That is, Until 1998, when Fairfax County introduced a comprehensive redevelopment plan for a 19,400-acre parcel that it defined as the “McLean Planning District,” a territory that included Tysons Corner, West Falls Church and McLean.

A central component of the plan called for the creation of two villages in an area that county officials referred to as the Central Business Center (CBC), a node of about 230 acres radiating out from the intersection of Chain Bridge Road and Old Dominion Drive. The North Village—proposed to take shape around the fork intersection of Chain Bridge Road and Old Chain Bridge Road—would have “a mixed-use feel” with pedestrian walkways and an open plaza for outdoor entertainment, says Meghan Van Dam, chief of the policy and plan development branch of Fairfax County’s Department of Planning and Zoning.

The South Village would form a block radius around the intersection of Chain Bridge Road and Laughlin Avenue, building upon existing retail to form a “Main Street” destination for shopping and dining.


There was just one hitch. For the county plan to work, the private citizens and commercial investors who owned much of the 230 acres on the drawing board would have to either sell their properties or foot the bill for a portion of the redevelopment.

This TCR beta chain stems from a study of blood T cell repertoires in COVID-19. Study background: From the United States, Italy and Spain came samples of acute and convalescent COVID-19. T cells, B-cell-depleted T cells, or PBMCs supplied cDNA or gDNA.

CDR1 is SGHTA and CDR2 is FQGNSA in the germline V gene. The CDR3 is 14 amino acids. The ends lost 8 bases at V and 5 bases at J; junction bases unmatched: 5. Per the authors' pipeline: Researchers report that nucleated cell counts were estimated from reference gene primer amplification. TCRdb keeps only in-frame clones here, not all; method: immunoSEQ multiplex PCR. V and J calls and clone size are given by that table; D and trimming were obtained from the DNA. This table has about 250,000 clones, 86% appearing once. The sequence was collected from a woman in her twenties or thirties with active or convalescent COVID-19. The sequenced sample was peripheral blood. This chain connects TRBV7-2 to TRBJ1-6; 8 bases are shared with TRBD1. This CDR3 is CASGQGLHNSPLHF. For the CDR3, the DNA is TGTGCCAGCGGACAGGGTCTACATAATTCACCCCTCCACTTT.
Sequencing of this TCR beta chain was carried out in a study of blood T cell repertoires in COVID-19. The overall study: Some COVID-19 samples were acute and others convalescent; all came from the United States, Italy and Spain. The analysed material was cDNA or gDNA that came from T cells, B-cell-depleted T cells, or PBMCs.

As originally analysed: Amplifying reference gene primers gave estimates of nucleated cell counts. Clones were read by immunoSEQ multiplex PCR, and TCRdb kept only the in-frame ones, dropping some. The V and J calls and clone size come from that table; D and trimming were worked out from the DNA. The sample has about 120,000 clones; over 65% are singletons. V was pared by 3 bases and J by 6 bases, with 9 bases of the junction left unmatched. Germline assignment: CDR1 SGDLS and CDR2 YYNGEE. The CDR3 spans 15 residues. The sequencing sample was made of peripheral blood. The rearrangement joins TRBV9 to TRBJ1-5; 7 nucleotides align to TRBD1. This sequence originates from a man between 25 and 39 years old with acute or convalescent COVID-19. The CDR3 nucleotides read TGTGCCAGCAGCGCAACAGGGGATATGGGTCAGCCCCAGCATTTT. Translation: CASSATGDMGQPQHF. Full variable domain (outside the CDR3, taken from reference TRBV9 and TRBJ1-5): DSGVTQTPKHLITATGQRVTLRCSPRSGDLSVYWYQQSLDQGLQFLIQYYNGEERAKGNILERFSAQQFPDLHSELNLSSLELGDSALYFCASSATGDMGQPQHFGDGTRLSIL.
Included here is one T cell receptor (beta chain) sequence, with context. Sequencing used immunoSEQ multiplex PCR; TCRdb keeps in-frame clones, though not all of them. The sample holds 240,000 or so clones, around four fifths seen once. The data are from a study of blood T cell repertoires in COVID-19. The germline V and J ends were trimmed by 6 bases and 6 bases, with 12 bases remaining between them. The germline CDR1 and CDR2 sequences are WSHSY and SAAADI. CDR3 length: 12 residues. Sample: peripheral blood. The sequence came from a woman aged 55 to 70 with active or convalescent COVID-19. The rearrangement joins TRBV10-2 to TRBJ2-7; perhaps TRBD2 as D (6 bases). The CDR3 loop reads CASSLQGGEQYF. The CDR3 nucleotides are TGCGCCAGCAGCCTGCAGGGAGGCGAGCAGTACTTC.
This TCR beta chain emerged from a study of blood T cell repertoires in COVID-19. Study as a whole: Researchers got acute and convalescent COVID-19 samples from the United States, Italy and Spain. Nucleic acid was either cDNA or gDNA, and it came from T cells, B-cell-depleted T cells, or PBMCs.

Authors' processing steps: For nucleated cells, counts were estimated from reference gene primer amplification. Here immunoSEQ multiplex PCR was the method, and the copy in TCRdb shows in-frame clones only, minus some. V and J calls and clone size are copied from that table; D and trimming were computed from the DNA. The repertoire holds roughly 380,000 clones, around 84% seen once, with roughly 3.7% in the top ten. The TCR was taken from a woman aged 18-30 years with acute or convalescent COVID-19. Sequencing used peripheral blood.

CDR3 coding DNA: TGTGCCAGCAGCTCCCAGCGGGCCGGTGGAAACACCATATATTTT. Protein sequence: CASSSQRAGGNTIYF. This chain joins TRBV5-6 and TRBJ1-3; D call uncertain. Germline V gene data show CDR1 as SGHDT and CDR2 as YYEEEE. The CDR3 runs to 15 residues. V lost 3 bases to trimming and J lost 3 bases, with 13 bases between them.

Perceiving a potential opportunity, developer Dan Montgomery, a McLean resident and president of Bethesda, Md.-based Clark Construction, began inquiring about the availability of key  properties and buying them when the landowners were ready to sell. Within a few years, his family came to own a significant portion of the territory outlined in the county’s plan.

“In 2002, the owners of Chain Bridge Corner [which today includes Giant Food and Greenberry’s Coffee] did decide to sell,” says Dan Montgomery’s son Bob. “[My father] was able to get a group of investors together. In 2007, the owners of Old Dominion Shopping Center [whose tenants include Chesapeake Bagel Bakery and the antiques dealer Thieves Market] decided to sell, and he was able to purchase that as well.”

The younger Montgomery now serves as principal of McLean Properties, a property and asset management company founded in 2008 to manage these and other commercial holdings.

To Spark Public dialogue around the proposed Main Street project, the McLean Planning Committee in 2008 began soliciting public input through community surveys and meetings. Although the reactions were generally favorable, there were sticking points. Some local business owners balked at the higher rents they knew they would inevitably have to pay to occupy new buildings. At the same time, individual citizens and community groups had disparate visions of what they wanted the new downtown to look like, with varying opinions on matters such as density and building height restrictions.